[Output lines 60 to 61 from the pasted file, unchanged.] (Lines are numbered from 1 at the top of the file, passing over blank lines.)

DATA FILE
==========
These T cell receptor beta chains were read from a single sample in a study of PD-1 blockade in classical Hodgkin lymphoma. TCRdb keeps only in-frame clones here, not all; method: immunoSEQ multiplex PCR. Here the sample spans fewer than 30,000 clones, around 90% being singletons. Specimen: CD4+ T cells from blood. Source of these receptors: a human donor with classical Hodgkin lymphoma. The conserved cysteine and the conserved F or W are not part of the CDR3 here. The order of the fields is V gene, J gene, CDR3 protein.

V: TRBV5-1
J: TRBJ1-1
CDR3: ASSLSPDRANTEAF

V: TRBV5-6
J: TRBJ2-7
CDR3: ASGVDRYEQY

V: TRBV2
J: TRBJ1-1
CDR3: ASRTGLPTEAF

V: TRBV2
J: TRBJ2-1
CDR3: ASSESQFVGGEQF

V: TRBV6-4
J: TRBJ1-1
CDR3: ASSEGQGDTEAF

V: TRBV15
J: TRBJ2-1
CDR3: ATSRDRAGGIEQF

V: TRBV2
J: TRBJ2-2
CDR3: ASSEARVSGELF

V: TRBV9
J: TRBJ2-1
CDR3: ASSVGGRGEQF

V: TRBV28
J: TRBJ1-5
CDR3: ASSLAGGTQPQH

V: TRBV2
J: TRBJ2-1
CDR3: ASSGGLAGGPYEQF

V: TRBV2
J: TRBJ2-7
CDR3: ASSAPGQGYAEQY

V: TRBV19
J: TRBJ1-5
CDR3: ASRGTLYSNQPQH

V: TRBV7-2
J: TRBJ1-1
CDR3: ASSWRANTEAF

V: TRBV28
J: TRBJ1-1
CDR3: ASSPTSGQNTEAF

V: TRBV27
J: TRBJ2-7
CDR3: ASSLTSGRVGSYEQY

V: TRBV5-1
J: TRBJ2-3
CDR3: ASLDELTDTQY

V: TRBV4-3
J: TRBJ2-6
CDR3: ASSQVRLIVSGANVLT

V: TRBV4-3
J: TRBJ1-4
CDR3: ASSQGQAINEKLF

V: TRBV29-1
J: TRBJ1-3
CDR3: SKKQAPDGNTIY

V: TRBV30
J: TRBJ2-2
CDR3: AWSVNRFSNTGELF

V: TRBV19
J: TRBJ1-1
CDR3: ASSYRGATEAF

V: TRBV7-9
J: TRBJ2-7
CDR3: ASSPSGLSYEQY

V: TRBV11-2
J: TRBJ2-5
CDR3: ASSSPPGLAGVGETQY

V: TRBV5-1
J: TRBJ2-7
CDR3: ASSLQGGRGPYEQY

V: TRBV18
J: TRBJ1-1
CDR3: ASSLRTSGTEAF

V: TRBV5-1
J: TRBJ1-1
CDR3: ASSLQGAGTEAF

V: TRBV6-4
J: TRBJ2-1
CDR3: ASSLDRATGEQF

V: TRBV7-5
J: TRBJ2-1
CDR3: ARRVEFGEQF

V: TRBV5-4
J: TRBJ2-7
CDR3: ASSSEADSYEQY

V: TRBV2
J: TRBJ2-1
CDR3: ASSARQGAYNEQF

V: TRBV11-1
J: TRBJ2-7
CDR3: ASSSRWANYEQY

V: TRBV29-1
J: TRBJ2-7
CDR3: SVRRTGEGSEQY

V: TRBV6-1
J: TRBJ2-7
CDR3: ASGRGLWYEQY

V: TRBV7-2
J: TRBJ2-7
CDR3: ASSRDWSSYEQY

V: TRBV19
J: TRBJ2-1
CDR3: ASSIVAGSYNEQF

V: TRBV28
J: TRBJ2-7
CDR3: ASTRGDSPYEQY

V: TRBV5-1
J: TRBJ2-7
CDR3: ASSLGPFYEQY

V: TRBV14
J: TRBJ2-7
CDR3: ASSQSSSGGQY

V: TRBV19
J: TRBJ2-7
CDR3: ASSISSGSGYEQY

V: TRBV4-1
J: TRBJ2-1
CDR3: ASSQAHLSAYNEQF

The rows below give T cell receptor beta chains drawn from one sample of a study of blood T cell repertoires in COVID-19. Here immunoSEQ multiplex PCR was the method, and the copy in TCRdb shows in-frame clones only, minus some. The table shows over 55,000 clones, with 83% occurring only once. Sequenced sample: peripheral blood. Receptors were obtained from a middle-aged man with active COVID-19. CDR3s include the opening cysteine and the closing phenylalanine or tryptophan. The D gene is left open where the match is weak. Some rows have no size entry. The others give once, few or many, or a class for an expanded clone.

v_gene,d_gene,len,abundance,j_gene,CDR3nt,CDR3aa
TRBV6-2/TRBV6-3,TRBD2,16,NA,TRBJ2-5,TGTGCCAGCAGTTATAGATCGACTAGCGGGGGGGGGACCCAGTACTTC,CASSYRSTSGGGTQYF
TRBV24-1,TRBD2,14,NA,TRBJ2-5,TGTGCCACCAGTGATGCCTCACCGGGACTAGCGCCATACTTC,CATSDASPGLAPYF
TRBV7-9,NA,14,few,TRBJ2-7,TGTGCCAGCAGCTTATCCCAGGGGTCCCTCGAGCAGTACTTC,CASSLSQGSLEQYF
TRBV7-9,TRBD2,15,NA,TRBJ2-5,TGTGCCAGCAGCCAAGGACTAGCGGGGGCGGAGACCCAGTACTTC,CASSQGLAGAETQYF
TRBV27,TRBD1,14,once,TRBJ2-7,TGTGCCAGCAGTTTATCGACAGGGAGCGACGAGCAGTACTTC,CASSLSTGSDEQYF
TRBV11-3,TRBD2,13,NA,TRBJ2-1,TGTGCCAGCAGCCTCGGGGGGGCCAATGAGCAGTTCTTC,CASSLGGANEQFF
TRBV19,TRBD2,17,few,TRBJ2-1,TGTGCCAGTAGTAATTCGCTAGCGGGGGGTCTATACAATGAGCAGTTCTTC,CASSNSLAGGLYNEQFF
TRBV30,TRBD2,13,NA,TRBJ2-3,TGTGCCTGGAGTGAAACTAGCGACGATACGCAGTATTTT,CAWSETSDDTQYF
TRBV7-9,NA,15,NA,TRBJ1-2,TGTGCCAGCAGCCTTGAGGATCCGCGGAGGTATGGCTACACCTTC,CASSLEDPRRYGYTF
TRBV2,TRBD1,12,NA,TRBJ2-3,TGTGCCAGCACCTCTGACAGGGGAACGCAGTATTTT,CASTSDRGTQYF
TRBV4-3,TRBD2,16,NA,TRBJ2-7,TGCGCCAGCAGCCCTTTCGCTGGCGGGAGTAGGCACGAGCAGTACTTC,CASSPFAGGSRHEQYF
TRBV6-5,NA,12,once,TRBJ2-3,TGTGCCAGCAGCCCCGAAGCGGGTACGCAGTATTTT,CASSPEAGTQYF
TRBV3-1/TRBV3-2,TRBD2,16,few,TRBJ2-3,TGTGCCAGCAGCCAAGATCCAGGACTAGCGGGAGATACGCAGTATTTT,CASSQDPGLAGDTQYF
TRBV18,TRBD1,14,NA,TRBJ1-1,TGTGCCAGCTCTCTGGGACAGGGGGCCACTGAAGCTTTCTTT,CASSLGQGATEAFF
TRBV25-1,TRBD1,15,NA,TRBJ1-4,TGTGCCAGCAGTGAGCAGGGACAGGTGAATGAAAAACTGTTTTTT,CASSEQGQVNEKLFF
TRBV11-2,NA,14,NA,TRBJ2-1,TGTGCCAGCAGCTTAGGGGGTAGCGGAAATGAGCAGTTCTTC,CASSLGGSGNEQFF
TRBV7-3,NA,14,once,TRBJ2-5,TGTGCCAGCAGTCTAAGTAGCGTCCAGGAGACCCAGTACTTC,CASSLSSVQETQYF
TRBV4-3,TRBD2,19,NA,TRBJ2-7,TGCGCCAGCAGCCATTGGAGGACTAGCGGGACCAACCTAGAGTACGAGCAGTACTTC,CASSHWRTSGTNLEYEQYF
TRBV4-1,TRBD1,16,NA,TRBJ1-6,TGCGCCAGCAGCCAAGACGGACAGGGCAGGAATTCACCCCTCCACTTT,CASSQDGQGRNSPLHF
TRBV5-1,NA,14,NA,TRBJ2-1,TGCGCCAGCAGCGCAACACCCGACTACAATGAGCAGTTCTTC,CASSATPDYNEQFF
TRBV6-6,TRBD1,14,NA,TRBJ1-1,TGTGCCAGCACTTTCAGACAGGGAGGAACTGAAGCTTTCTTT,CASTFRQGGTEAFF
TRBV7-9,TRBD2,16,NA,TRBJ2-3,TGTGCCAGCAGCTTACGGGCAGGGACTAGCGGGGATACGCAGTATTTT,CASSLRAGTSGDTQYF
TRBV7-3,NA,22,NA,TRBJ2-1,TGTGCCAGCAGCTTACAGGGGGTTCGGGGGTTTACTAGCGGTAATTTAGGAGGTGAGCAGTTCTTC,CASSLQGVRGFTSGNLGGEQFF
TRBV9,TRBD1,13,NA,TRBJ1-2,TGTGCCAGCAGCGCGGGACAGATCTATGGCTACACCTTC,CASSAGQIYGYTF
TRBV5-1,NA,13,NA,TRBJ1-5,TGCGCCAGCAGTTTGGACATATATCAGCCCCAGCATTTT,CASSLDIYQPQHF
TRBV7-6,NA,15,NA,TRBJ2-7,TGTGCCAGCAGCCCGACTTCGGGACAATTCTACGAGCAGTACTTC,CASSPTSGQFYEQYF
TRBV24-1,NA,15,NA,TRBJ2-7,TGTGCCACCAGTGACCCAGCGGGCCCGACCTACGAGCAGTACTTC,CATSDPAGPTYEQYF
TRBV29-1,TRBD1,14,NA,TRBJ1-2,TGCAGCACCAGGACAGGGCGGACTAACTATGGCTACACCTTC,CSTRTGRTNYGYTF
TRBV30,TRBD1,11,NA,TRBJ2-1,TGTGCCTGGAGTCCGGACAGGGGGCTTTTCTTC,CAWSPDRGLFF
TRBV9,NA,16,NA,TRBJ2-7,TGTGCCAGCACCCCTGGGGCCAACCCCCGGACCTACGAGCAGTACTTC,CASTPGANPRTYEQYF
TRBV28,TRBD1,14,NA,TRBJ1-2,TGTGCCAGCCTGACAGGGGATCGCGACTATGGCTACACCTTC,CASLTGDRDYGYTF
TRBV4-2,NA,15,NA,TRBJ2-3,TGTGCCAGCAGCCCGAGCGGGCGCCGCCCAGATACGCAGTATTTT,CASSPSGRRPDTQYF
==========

J: TRBJ2-2
CDR3: AWSVNRFSNTGELF